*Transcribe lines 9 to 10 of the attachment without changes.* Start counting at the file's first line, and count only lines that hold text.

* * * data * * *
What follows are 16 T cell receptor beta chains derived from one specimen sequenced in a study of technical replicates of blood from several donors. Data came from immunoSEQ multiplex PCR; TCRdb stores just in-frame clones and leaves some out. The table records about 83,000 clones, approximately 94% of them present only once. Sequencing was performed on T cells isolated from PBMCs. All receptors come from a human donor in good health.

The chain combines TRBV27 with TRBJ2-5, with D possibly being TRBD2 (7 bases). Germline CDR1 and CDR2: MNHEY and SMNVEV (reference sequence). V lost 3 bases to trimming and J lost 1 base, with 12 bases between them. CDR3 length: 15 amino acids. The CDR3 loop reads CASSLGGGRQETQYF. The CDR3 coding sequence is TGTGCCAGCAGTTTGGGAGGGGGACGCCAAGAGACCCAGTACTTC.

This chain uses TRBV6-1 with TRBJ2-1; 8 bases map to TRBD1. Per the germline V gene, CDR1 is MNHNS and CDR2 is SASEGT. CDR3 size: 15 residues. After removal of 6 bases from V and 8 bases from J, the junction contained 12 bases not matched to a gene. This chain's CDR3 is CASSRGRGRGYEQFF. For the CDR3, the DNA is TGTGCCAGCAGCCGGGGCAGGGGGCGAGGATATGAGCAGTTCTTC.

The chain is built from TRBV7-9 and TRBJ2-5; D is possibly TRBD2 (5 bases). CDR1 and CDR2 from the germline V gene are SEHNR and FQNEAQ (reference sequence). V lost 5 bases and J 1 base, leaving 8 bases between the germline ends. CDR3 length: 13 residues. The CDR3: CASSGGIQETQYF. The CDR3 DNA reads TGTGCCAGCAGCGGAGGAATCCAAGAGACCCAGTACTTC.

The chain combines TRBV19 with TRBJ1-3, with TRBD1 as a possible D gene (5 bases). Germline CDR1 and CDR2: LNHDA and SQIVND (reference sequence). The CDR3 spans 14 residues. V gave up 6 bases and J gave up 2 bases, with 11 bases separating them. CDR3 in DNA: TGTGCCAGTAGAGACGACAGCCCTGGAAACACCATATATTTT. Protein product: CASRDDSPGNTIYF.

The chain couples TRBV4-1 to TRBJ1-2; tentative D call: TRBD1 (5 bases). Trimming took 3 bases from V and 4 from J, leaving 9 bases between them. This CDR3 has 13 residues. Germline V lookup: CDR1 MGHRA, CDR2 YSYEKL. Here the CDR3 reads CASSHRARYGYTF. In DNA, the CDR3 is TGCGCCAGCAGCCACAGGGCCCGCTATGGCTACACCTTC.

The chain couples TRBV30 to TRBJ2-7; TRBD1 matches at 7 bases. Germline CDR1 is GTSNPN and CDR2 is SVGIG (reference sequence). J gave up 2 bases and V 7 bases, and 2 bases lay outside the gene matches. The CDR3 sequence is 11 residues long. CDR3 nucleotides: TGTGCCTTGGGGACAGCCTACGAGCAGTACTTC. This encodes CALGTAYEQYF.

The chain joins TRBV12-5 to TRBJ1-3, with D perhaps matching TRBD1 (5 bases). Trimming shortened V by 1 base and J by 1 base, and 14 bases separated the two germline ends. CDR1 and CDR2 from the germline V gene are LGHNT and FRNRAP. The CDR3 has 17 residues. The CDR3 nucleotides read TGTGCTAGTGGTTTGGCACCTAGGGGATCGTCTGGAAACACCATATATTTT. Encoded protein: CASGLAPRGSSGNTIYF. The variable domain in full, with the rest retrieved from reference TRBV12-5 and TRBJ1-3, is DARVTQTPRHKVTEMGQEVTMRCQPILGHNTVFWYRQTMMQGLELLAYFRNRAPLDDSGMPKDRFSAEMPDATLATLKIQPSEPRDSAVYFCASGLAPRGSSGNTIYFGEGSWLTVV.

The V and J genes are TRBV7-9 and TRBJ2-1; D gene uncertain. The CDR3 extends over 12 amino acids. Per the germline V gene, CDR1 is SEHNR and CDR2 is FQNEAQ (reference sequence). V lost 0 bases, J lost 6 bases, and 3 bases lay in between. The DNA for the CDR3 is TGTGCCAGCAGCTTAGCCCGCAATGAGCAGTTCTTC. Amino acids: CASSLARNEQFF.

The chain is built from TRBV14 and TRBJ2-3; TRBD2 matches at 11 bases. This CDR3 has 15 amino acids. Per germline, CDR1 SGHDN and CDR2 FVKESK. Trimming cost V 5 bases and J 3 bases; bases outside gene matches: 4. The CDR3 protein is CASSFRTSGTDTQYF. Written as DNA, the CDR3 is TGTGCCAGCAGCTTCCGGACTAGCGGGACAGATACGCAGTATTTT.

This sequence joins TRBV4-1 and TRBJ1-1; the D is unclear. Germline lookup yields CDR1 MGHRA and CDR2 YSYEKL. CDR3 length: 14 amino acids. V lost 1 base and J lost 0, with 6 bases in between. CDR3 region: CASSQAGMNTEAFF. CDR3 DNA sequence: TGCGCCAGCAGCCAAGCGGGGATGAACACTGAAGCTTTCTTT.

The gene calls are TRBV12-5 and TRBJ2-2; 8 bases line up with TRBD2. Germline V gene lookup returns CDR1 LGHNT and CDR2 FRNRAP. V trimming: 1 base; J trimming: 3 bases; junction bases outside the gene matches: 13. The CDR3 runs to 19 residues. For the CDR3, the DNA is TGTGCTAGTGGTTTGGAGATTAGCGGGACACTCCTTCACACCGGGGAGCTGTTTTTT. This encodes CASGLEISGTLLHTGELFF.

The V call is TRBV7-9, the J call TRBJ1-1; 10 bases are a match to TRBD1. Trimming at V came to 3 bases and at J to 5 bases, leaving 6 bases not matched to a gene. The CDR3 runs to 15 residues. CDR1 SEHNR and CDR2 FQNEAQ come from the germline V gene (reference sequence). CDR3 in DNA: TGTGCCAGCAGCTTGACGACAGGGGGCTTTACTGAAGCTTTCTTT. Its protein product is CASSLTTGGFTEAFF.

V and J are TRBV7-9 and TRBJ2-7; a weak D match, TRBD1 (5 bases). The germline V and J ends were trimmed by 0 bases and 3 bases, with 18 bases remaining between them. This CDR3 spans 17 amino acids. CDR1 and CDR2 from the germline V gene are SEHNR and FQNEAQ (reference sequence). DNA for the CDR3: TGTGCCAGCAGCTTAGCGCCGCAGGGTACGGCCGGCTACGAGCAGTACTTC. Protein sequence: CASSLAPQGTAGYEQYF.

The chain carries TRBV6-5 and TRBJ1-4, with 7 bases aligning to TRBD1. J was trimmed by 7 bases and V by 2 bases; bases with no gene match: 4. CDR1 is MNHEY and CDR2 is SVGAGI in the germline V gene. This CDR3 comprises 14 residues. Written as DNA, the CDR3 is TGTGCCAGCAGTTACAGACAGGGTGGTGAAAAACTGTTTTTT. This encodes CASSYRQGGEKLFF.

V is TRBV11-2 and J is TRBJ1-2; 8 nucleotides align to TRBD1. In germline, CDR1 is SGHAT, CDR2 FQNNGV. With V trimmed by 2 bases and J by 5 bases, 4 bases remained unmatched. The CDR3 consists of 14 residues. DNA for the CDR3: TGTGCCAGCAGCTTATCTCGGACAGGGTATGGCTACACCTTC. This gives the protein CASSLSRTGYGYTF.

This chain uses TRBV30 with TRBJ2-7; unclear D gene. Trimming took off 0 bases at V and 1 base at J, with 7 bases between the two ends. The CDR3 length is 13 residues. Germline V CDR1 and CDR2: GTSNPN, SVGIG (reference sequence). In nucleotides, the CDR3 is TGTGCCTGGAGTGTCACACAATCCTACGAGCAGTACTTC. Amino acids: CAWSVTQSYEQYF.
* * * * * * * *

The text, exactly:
The V and J genes are TRBV7-9 and TRBJ2-1; D gene uncertain. The CDR3 extends over 12 amino acids. Per the germline V gene, CDR1 is SEHNR and CDR2 is FQNEAQ (reference sequence). V lost 0 bases, J lost 6 bases, and 3 bases lay in between. The DNA for the CDR3 is TGTGCCAGCAGCTTAGCCCGCAATGAGCAGTTCTTC. Amino acids: CASSLARNEQFF.

The chain is built from TRBV14 and TRBJ2-3; TRBD2 matches at 11 bases. This CDR3 has 15 amino acids. Per germline, CDR1 SGHDN and CDR2 FVKESK. Trimming cost V 5 bases and J 3 bases; bases outside gene matches: 4. The CDR3 protein is CASSFRTSGTDTQYF. Written as DNA, the CDR3 is TGTGCCAGCAGCTTCCGGACTAGCGGGACAGATACGCAGTATTTT.